CIR: We interviewed several teenagers about their experience in solitary confinement and asked them what they think about while they’re in there. Almost without exception, they went straight to grief and loss, loved ones who had died, often prematurely and in horrible ways. Why do you think that is?

Dr. Perry: Isolation, the experience of being separated from human beings, for them, is reminiscent of the separation that happened earlier from people who were meaningful to them. The feeling is evocative of the last time they felt so disconnected or felt the loss of human interactions. The amount of loss and exposure to violence and trauma that most of these kids have is pretty astounding. So it triggers relational-based memories, and right at the top of those would be memories around loss and grief.

CIR: A common argument from corrections professionals is that they have no choice but to isolate kids who are unruly or violent. How should we be designing our juvenile justice facilities so that they not only promote healthy development, but also provide safety without using solitary?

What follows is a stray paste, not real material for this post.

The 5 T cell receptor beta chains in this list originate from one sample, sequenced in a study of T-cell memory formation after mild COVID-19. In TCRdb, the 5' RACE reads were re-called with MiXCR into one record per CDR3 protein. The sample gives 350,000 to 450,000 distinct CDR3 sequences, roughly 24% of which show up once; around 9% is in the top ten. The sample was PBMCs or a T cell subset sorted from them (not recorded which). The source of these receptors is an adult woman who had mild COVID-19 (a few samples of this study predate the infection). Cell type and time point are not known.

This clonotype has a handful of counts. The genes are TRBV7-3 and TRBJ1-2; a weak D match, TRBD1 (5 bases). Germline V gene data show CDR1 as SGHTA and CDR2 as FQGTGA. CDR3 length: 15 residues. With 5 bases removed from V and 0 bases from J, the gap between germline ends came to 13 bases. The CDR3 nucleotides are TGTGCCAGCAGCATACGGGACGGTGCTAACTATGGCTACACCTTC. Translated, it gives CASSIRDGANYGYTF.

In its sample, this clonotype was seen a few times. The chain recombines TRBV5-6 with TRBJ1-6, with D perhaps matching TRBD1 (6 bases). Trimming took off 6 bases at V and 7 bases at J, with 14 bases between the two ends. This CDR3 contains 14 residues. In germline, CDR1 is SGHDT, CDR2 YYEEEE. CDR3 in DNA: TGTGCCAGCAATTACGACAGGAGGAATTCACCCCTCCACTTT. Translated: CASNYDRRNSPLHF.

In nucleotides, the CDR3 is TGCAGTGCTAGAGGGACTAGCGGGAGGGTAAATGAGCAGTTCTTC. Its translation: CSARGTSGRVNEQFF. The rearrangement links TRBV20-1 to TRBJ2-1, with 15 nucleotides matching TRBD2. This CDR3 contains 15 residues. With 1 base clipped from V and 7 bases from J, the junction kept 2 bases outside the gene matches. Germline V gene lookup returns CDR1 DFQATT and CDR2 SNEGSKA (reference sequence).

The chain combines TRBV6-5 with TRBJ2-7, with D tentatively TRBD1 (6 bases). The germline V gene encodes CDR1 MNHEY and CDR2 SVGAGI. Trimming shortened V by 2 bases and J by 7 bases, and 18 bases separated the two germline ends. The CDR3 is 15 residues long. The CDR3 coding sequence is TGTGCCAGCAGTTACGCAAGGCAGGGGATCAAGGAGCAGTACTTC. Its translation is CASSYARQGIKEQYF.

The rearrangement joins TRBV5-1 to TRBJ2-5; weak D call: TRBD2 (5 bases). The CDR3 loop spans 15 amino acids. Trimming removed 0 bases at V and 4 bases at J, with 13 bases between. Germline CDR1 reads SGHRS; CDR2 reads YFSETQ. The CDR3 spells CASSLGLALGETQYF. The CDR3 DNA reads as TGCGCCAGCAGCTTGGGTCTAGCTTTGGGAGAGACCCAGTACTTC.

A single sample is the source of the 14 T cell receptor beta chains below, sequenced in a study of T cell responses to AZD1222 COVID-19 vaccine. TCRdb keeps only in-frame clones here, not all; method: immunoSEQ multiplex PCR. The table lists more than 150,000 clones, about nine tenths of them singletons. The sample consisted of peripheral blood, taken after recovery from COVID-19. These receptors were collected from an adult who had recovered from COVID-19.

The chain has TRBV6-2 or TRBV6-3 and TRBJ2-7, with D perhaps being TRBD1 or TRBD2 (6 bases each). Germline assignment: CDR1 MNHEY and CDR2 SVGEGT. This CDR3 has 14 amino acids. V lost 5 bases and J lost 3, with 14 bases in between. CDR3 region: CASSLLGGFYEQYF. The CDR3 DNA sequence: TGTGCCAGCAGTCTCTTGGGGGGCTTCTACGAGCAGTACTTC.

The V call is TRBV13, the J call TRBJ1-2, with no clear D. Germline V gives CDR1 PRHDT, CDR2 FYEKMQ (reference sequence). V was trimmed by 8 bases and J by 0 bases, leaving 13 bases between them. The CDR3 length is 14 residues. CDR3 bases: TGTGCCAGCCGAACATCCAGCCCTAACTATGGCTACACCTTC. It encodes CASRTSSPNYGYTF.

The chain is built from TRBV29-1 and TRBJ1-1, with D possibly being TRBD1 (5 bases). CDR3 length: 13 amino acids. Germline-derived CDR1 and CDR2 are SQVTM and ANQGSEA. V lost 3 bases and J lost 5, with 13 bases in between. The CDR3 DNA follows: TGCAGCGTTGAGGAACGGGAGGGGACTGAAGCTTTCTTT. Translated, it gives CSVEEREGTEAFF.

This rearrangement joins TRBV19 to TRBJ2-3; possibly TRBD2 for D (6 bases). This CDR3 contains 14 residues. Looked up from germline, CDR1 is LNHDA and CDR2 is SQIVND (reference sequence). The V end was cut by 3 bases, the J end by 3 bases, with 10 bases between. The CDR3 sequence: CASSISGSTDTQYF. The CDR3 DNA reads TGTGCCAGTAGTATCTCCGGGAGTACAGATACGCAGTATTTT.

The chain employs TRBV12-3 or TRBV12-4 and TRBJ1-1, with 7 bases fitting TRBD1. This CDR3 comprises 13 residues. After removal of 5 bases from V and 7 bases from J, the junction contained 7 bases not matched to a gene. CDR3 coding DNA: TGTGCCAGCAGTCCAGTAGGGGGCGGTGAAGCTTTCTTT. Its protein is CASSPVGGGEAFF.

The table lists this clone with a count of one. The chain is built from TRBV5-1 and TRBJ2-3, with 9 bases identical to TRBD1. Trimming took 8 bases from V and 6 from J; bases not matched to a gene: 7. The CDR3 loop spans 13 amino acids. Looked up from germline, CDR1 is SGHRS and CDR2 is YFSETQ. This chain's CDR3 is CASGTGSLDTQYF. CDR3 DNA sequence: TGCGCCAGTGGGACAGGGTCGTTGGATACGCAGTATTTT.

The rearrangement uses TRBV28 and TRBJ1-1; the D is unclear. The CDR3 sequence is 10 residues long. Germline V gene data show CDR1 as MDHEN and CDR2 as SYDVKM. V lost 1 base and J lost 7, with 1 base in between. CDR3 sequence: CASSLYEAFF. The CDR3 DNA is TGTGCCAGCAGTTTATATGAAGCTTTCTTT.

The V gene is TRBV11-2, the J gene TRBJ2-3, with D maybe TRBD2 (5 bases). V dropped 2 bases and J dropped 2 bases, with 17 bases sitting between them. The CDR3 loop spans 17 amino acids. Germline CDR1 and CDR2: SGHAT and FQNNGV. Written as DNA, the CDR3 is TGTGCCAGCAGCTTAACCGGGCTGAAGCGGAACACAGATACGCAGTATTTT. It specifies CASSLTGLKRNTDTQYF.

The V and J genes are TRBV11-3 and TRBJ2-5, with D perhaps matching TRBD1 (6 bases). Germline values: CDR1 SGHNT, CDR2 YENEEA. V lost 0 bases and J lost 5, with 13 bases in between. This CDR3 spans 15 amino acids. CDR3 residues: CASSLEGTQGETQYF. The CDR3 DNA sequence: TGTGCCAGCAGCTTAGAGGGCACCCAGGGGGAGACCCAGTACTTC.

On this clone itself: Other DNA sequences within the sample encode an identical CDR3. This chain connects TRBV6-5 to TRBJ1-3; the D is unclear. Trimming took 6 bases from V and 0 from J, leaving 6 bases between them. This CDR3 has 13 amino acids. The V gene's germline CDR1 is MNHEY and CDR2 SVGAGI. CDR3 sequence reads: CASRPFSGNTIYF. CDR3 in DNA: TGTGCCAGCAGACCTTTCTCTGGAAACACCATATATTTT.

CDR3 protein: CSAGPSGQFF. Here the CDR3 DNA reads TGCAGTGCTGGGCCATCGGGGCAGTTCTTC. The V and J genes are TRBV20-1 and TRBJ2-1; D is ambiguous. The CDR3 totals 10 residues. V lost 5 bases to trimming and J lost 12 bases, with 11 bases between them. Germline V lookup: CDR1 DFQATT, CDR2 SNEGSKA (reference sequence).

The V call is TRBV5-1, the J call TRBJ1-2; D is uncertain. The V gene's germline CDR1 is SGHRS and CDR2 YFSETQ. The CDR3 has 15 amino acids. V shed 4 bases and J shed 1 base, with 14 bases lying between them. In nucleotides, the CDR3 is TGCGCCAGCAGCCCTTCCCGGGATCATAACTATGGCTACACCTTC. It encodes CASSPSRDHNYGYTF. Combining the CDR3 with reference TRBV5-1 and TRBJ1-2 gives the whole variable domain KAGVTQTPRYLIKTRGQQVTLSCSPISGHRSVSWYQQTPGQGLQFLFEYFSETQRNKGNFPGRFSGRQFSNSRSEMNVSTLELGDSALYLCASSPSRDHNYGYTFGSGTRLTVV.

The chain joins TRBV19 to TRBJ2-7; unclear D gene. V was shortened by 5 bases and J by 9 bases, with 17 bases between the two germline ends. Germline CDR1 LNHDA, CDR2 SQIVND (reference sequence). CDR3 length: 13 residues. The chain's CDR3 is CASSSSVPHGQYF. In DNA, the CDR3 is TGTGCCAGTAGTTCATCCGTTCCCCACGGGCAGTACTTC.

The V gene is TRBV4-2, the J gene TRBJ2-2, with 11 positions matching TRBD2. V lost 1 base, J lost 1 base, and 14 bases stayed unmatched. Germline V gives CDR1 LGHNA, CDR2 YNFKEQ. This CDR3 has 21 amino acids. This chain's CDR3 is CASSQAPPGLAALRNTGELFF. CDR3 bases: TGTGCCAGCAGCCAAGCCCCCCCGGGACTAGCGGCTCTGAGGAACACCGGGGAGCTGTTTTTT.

Dr. Perry: There’s an approach called collaborative problem-solving, which has shown tremendous effectiveness with dysregulated, explosive individuals. It’s not like we’re going to ignore the issue, but we’re going to acknowledge it and talk about a solution that we come up with together. And when you do that, it literally defuses things in a very powerful way. It’s ironic that in many of these models of intervention — mental health, education, juvenile justice — rather than taking advantage of the major biological unit of leverage we have for healthy development, which is the relationship, we actually make it more relationally impoverished.

This Q&A was produced by The Center for Investigative Reporting, an award-winning, nonprofit newsroom based in the San Francisco Bay Area.